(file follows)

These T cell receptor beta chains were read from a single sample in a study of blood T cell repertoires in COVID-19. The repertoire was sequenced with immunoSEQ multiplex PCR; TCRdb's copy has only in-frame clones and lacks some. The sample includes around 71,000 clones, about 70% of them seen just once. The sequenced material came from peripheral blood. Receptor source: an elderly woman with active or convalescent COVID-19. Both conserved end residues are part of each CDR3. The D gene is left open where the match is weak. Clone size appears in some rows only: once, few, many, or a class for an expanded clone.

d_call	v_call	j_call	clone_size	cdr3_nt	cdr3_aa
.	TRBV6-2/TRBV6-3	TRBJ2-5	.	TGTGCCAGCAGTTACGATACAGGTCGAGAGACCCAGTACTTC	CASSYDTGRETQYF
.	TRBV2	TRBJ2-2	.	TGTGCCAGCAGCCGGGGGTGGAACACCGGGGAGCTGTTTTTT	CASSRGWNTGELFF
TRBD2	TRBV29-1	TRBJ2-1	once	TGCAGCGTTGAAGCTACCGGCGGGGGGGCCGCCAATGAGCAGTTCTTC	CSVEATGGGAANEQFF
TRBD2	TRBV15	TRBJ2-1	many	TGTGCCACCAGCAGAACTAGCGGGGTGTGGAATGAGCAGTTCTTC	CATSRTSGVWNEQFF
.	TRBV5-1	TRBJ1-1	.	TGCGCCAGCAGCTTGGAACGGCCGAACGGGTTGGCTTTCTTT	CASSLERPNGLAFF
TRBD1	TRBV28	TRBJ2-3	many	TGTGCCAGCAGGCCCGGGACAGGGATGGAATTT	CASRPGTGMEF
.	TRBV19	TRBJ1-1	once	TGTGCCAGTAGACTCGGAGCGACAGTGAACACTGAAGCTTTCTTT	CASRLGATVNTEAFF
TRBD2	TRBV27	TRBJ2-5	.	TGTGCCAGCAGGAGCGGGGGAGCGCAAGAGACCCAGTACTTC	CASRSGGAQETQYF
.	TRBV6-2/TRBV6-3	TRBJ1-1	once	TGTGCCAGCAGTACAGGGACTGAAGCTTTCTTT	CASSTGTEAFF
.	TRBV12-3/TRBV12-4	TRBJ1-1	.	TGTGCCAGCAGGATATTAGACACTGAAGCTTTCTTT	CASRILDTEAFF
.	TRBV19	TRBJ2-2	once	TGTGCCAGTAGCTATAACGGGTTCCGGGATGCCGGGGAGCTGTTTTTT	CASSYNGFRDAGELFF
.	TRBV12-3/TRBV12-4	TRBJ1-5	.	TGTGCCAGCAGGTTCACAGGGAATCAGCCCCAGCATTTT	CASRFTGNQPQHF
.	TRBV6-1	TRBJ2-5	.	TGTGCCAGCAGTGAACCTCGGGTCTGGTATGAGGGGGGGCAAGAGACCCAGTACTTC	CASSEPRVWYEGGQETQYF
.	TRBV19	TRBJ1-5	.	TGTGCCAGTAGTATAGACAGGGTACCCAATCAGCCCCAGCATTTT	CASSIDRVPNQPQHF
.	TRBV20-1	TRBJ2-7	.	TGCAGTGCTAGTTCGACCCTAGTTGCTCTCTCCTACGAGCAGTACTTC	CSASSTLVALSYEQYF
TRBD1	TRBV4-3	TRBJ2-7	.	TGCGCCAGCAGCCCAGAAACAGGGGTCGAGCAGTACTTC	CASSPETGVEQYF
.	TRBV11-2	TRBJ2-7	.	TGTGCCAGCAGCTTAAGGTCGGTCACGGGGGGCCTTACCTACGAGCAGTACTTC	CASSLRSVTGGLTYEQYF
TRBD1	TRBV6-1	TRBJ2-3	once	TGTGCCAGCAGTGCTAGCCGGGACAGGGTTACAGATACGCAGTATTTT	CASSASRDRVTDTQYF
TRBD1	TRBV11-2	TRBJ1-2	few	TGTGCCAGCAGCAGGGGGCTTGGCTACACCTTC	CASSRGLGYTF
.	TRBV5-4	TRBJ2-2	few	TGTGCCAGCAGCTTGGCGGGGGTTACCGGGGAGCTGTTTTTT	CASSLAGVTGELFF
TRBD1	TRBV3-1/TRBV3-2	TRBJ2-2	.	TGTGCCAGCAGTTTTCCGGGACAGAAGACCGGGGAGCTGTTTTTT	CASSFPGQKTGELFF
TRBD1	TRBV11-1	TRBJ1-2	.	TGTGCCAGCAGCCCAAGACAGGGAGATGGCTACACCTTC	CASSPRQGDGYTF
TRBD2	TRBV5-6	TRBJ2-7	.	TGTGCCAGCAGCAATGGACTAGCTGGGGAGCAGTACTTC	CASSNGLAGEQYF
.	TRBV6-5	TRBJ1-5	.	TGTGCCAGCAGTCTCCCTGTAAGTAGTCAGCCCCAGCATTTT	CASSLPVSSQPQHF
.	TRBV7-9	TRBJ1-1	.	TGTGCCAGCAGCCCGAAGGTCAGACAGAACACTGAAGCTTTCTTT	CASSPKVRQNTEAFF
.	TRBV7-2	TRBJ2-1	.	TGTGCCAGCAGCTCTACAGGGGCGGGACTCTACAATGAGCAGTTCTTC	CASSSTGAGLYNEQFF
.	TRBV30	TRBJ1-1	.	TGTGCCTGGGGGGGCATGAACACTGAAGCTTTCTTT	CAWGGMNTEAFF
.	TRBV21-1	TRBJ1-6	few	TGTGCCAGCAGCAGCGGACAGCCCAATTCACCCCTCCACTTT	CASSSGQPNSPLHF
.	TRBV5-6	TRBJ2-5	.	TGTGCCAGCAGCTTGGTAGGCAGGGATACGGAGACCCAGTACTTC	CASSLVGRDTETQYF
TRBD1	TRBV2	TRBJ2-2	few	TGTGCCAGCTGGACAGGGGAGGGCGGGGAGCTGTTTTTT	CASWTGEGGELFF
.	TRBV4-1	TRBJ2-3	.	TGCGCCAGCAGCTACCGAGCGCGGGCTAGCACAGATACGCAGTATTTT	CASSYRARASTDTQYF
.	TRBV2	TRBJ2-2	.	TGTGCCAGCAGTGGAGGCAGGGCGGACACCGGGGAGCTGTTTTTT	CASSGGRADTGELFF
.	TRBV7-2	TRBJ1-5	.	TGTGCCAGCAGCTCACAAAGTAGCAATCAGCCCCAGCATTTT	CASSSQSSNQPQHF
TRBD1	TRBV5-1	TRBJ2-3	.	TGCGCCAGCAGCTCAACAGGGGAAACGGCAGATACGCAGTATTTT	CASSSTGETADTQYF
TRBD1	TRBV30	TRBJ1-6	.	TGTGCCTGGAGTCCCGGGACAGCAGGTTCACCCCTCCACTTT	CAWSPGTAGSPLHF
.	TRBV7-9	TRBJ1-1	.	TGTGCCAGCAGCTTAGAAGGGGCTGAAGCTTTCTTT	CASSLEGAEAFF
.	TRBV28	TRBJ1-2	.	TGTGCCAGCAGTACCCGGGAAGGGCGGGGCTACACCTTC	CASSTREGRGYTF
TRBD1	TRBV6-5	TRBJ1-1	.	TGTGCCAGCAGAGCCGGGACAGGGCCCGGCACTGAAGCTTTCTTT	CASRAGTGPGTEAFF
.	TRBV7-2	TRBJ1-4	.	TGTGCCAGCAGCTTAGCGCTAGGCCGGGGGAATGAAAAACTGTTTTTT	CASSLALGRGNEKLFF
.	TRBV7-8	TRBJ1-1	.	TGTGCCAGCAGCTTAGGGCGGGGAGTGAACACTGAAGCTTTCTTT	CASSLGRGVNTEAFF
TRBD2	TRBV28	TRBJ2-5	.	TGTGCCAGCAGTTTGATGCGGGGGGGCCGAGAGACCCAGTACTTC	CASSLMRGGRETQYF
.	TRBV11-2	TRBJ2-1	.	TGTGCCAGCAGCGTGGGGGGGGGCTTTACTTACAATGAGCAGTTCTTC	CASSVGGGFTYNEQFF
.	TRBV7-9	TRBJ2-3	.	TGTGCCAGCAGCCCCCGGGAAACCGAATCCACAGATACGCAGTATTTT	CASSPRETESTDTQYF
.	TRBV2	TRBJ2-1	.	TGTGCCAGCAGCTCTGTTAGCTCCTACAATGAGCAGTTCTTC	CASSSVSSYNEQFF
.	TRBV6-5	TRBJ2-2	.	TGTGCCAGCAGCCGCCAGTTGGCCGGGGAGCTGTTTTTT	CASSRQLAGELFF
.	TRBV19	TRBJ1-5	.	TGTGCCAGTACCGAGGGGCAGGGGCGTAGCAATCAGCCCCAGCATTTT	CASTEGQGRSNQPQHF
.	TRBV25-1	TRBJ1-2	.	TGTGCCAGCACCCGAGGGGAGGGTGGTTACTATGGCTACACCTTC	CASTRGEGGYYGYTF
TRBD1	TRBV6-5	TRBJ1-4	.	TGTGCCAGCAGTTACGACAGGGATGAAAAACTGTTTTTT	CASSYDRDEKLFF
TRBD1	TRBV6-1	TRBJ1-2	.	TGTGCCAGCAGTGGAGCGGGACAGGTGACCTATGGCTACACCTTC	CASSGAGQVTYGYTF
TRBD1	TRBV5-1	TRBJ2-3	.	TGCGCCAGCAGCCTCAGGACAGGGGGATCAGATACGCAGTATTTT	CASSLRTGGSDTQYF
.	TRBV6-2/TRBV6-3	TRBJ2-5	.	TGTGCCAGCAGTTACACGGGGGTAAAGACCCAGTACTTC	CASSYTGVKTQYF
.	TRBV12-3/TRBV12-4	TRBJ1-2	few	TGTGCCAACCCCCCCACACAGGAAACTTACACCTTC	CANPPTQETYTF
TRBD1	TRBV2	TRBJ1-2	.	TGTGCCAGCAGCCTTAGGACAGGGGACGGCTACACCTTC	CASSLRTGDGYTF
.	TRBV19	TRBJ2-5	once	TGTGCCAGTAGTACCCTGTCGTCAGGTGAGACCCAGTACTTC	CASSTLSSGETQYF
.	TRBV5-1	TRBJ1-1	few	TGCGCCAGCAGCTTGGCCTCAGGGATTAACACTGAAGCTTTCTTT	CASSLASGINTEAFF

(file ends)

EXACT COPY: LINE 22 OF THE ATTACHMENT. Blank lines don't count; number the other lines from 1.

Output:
.	TRBV5-4	TRBJ2-2	few	TGTGCCAGCAGCTTGGCGGGGGTTACCGGGGAGCTGTTTTTT	CASSLAGVTGELFF